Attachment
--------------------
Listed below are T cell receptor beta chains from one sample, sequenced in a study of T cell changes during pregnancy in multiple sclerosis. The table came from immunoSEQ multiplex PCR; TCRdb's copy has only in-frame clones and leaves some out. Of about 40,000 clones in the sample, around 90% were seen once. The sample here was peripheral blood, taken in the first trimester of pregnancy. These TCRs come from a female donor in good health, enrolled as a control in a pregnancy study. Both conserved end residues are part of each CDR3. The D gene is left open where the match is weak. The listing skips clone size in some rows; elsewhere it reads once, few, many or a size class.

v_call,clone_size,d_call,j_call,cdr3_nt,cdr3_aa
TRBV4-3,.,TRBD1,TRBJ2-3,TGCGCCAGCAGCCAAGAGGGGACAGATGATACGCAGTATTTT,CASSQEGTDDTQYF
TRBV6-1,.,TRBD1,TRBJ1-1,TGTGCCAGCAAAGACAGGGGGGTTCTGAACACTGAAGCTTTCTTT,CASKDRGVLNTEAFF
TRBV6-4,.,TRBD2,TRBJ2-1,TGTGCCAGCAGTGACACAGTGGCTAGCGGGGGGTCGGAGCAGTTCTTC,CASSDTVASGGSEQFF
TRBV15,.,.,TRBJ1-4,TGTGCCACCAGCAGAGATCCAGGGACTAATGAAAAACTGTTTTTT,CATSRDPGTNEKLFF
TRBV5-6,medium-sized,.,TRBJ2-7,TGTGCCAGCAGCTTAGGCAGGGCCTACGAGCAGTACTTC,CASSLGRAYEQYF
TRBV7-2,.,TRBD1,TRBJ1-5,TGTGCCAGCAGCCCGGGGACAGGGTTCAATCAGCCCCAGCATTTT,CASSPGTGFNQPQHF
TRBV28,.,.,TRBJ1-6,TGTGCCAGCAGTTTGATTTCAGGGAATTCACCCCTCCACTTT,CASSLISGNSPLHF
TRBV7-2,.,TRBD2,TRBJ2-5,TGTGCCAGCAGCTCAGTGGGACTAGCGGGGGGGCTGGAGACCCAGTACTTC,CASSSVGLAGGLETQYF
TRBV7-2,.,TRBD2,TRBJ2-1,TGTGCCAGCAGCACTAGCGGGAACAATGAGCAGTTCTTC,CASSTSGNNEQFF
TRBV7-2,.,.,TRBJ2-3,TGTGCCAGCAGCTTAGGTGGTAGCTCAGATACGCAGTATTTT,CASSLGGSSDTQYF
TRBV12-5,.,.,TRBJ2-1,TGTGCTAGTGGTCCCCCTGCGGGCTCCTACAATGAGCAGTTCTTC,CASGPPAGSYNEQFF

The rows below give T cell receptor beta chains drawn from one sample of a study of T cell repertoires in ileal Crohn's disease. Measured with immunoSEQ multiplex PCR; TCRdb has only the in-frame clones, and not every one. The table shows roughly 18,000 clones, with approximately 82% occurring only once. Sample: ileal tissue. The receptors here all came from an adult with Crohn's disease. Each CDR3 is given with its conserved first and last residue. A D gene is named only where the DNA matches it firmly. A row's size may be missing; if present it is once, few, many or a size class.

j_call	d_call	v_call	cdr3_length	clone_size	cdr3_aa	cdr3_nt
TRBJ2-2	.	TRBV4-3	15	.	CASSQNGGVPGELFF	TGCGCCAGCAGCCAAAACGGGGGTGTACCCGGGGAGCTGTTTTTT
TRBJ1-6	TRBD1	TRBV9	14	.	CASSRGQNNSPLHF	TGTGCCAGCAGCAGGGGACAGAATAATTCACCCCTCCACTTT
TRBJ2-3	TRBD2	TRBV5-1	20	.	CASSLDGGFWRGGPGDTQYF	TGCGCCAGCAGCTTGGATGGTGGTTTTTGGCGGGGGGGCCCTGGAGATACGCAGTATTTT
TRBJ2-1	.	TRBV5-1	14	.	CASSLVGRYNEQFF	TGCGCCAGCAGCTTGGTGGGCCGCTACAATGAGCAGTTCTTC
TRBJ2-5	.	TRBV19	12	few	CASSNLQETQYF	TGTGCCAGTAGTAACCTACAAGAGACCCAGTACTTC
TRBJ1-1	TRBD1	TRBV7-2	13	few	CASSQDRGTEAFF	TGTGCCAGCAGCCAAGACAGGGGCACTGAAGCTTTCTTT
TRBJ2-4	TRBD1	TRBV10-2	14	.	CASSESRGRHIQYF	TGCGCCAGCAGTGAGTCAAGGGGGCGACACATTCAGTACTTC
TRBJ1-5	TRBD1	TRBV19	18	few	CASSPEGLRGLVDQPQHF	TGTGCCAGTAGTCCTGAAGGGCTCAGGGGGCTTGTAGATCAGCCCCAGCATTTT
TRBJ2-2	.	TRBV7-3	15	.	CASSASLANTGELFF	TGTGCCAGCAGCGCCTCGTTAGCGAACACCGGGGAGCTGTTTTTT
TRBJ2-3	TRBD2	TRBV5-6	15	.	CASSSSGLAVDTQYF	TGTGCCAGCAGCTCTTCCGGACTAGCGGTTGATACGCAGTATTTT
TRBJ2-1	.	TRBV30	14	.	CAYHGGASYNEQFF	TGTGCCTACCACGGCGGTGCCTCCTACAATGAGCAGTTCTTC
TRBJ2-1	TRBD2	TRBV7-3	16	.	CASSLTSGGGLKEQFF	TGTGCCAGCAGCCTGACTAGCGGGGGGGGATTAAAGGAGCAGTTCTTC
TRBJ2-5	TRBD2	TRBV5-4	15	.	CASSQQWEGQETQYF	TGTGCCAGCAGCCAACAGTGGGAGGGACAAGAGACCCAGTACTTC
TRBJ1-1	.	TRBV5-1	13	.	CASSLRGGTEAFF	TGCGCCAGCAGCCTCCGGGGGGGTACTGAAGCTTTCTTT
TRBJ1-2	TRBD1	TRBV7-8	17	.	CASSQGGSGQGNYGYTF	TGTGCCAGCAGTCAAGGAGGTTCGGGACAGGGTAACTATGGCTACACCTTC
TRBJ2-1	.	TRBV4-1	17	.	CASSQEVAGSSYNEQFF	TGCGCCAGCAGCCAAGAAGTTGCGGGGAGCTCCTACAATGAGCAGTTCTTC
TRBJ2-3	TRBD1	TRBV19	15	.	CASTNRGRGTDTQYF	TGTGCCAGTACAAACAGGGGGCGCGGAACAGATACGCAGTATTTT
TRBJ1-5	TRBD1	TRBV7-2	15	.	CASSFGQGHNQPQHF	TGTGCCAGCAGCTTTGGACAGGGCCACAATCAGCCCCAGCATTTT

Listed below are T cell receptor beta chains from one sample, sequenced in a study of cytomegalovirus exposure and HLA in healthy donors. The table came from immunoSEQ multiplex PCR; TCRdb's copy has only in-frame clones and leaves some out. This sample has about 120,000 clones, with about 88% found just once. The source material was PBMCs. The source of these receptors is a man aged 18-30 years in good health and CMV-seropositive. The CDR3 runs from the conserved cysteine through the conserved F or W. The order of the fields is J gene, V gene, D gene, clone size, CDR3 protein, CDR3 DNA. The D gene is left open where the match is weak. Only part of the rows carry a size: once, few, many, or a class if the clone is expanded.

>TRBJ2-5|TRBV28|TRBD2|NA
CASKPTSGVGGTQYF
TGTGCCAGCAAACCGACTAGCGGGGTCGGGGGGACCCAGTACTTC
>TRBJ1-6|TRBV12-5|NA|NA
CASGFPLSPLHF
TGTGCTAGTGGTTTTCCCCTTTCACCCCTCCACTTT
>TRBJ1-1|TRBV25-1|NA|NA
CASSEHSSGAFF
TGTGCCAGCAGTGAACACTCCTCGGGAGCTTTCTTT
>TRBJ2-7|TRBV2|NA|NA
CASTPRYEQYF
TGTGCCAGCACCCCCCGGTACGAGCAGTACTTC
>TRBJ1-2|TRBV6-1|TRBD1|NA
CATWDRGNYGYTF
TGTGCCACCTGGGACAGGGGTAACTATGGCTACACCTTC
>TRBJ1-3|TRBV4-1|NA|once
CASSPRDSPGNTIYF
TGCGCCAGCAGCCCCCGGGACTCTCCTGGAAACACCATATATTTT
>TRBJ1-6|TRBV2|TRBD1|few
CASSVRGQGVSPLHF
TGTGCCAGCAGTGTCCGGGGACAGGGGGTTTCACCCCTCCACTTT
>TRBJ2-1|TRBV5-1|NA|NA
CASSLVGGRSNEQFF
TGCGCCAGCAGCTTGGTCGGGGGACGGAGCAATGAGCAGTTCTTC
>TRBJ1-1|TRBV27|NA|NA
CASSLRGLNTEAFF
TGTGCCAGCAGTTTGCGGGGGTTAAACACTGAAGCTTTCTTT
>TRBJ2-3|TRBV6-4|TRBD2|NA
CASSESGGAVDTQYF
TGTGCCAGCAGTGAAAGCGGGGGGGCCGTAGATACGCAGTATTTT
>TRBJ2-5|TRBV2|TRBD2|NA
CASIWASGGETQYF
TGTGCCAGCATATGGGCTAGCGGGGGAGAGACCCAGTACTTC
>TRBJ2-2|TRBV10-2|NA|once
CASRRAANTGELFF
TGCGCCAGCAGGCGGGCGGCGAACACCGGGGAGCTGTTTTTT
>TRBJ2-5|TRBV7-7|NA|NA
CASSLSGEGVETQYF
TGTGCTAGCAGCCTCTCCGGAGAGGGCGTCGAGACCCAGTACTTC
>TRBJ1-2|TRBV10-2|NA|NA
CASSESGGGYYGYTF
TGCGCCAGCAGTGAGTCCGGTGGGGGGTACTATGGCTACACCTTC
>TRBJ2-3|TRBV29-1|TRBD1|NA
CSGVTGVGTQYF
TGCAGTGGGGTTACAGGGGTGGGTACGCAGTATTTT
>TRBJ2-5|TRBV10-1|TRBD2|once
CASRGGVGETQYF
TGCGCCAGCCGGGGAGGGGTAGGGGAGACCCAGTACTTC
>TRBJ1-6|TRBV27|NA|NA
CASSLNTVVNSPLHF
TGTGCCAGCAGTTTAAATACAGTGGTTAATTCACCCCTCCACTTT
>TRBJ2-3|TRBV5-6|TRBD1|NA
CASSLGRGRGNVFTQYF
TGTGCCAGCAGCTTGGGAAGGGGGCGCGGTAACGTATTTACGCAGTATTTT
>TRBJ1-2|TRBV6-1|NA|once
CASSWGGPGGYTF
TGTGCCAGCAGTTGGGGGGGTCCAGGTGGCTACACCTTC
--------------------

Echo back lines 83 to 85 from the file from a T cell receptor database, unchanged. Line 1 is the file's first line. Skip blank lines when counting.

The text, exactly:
>TRBJ1-6|TRBV27|NA|NA
CASSLNTVVNSPLHF
TGTGCCAGCAGTTTAAATACAGTGGTTAATTCACCCCTCCACTTT